Skip to main content

Getting LinkedIn…

Click this logo to make contact with me!

Many people still don’t harness the power of social media platforms like LinkedIn, says Mr. Loadlink.

Ever woken up with a sinking feeling as the events of the previous night (some of them, at least) come flooding back? In truth, my partying days were over a long time ago and I’m grateful that my moral compass remained pointing north most of the time anyway. Further, in my heyday we didn’t have smart phones or social media tracking our every move, giving us opportunities to post our thoughts, and our friends or foes the ability to capture our shortcomings in photos or videos and upload them where the world (and our parents!) could see. Smart phones must bring a whole new dynamic to the heady years of young adulthood.

It’s certainly a changing world, one where we have to deal with trolls (a confrontational or quarrelsome internet user) and catfish (a person who pretends to be someone else online for ill-gotten gain). Our data is no longer kept safe at home or reserved for paper envelopes from the bank marked ‘private’. We’ve all read about Cambridge Analytica gaining access to information on up to 87 million Facebook users, while data leaks are commonplace where a password of no more than a few letters guards what was once kept in a safety deposit box in a safe, down a long staircase, behind a secret door.

A-troll-is-a-confrontational-or-quarrelsome-internet-user-that-negatively-reacts-to-a-person’s-content-or-targets-them-with-varying-degrees-of-abuse

A troll is a confrontational or quarrelsome internet user that negatively reacts to a person’s content or targets them with varying degrees of abuse

But—and it’s a big BUT—we too readily look at the negatives of social media. Come on, did you really used to board public transport and chat to the person next to you? No. We clambered onto the carriages with the same disregard for fellow passengers as we do today and then covered our faces with a broadsheet newspaper. We would tut if someone sneezed and roll our eyes when a dog owner asked for room for their twin Great Danes.

I don’t buy into the scathing criticism youngsters get for “always being on their phones”, nor do I give credence to the suggestion that the upcoming generation are unlucky that they’ll never get a chance to play outside with sticks and pushbikes.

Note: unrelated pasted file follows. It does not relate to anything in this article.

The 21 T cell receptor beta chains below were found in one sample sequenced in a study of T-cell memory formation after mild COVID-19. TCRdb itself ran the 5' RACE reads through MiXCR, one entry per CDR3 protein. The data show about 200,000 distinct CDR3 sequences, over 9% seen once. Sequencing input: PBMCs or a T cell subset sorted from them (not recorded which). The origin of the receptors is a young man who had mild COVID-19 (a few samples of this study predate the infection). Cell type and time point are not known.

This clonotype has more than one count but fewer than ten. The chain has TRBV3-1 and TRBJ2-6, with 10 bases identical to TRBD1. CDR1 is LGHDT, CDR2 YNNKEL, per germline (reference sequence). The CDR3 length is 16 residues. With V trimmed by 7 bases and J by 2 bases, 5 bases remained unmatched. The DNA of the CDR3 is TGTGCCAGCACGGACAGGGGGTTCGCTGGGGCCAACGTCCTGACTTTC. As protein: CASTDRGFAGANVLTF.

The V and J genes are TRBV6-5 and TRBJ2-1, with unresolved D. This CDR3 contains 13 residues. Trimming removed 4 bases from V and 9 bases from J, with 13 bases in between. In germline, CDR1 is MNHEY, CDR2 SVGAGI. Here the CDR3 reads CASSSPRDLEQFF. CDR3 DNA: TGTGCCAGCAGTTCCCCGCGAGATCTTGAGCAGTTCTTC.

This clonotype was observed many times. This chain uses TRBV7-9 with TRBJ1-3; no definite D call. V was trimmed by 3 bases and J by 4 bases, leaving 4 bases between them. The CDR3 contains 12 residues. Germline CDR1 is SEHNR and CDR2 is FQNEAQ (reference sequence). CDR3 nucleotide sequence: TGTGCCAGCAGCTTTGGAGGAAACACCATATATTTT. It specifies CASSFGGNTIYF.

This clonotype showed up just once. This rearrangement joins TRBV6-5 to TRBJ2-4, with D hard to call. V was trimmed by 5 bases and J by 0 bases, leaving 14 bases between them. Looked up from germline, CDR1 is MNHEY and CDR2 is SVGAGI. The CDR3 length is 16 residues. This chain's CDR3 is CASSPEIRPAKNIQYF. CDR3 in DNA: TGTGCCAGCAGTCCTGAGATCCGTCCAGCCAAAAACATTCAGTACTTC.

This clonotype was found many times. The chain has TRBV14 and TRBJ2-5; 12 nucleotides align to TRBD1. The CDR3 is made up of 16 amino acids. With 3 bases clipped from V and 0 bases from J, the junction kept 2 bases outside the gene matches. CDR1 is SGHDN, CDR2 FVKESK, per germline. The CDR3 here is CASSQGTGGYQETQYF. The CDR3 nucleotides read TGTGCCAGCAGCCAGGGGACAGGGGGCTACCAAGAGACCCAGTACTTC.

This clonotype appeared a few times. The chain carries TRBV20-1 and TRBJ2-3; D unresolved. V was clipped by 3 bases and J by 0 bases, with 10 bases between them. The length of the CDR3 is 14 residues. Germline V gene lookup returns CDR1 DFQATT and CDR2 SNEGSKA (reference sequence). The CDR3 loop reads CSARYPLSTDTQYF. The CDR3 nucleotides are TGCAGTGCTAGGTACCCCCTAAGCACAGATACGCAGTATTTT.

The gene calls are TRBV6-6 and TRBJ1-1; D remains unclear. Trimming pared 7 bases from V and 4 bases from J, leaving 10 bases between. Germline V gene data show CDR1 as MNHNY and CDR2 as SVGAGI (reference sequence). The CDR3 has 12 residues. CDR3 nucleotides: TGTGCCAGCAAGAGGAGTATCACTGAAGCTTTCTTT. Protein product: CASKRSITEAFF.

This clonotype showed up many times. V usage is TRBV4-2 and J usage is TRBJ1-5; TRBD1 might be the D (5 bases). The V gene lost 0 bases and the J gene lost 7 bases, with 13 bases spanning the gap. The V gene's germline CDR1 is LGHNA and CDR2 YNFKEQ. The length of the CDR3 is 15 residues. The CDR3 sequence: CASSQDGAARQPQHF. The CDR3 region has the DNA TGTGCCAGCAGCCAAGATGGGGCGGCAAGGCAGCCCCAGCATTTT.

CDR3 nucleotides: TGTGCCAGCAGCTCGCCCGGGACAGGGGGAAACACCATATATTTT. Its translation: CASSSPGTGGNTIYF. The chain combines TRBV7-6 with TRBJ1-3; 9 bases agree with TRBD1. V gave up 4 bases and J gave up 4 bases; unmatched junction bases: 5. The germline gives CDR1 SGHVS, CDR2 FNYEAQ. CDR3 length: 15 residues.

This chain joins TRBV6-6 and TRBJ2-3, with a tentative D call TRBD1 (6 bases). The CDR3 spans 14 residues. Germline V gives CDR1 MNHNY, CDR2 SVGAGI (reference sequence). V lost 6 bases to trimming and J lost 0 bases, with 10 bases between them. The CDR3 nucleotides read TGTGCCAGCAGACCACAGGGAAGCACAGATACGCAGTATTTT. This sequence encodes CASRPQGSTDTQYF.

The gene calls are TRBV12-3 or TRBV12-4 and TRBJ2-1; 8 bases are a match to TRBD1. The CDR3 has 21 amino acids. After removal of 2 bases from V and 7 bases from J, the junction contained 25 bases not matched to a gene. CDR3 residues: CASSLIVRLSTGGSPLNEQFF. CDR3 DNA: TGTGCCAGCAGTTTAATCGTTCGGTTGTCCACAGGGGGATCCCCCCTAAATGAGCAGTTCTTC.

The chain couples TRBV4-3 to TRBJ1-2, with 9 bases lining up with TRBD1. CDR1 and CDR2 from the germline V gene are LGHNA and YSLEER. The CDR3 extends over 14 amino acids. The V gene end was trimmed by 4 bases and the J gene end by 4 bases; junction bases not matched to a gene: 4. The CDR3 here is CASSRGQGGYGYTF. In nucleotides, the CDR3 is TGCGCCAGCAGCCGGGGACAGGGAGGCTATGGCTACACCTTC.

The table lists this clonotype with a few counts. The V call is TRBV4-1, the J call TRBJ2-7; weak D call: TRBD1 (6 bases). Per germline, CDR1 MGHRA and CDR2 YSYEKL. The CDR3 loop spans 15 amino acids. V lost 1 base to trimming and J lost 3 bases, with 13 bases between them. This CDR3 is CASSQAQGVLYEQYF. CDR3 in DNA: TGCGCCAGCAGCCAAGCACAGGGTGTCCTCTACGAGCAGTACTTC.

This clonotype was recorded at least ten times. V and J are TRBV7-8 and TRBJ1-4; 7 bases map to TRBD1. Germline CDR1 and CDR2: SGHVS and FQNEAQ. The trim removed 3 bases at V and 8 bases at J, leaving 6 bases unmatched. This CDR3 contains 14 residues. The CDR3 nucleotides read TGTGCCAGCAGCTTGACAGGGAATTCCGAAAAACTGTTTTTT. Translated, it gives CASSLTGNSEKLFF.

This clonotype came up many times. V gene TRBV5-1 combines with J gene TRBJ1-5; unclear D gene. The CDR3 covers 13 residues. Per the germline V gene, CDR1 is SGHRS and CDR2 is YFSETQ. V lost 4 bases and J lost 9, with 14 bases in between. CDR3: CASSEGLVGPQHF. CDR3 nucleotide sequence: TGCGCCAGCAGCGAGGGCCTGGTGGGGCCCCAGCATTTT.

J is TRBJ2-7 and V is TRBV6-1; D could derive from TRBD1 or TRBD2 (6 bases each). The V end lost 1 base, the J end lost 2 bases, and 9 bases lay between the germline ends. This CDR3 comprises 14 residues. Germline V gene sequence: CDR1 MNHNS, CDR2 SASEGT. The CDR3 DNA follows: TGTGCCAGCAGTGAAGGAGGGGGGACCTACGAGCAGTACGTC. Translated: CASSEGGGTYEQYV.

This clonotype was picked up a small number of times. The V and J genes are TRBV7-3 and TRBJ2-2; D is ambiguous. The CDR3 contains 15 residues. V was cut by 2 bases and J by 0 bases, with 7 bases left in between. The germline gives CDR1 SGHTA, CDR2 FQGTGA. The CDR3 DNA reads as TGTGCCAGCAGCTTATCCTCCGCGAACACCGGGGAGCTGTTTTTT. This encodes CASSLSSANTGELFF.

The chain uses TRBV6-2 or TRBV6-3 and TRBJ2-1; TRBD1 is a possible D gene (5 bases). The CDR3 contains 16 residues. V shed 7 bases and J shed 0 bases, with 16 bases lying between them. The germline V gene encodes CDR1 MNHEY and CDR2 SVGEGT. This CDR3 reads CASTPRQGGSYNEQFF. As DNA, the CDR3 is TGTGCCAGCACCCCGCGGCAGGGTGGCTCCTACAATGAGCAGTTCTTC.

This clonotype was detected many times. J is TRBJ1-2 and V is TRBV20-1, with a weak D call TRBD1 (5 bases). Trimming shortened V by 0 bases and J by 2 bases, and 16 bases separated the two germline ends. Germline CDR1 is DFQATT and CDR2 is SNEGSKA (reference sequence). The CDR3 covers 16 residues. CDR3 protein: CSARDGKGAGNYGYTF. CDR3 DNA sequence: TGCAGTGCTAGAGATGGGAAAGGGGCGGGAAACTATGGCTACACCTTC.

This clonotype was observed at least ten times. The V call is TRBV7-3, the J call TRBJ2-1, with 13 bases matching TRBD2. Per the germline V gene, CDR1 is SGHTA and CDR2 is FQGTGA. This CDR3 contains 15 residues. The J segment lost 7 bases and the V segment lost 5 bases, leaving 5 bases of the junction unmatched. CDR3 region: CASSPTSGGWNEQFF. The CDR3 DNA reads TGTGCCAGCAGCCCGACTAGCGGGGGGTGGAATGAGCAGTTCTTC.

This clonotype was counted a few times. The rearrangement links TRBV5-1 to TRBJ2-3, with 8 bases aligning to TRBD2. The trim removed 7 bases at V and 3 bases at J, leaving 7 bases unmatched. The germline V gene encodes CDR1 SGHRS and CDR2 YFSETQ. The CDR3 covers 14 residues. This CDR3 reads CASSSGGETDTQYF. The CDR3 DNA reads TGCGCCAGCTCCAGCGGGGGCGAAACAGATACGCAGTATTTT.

Brand you

There is a lot more incredibly positive behaviour and interaction on social platforms than there is bad. And professionally we have opportunities to upscale our businesses and develop our careers that we’ve never had before. The biggest game-changer, and the crux of this blog, is the rise technology has given to the personal brand. People now have greater control of their image, reputation, and destiny than ever before. There are cynics, of course, who say there’s now more scope for embellishment, but not every curriculum vitae (CV) or résumé printed on paper was 100% accurate. Again I stress that we haven’t devolved; we’re not now a lying race of con artists.

Take professional networking site LinkedIn, for example. There, people can constantly update a profile and connect with whoever they want. Someone even in the early months of employment can showcase their assets, skills, interests, and ambitions, whilst making connections with peers, competitors, and prospective future employers. There’s no need to smuggle paper business cards out of the office to make a private contacts book, or secretly submit a CV to a recruitment agent. We’re now proud owners and ambassadors of our own brand; we control who is attracted to it and we can monetise our abilities more efficiently than ever before—if we get it right.

This is a culture everyone, including employers, should embrace, not fear. I’m passionate about my staff growing their personal brands, particularly on LinkedIn; so much so that I even offered them participation in a one-day course about the platform a week or so ago that I had experienced myself earlier in the year. Our digital profile pictures, bios, posts, likes, comments, and more say so much about us and can yield such results that I felt it was important to back up use of the site with as much intelligence as possible.

I won’t plagiarise specifics but I wanted to share some of the general points garnered in the hope it, first, encourages readers to get more actively involved in LinkedIn and, second, that they do so with the greatest possible impact.

We discussed the use of emojis during the course; I have no problem with adding relevant, fun graphics to my LinkedIn posts

We discussed the use of emojis during the course; I have no problem with adding relevant, fun graphics to my LinkedIn posts

Sell later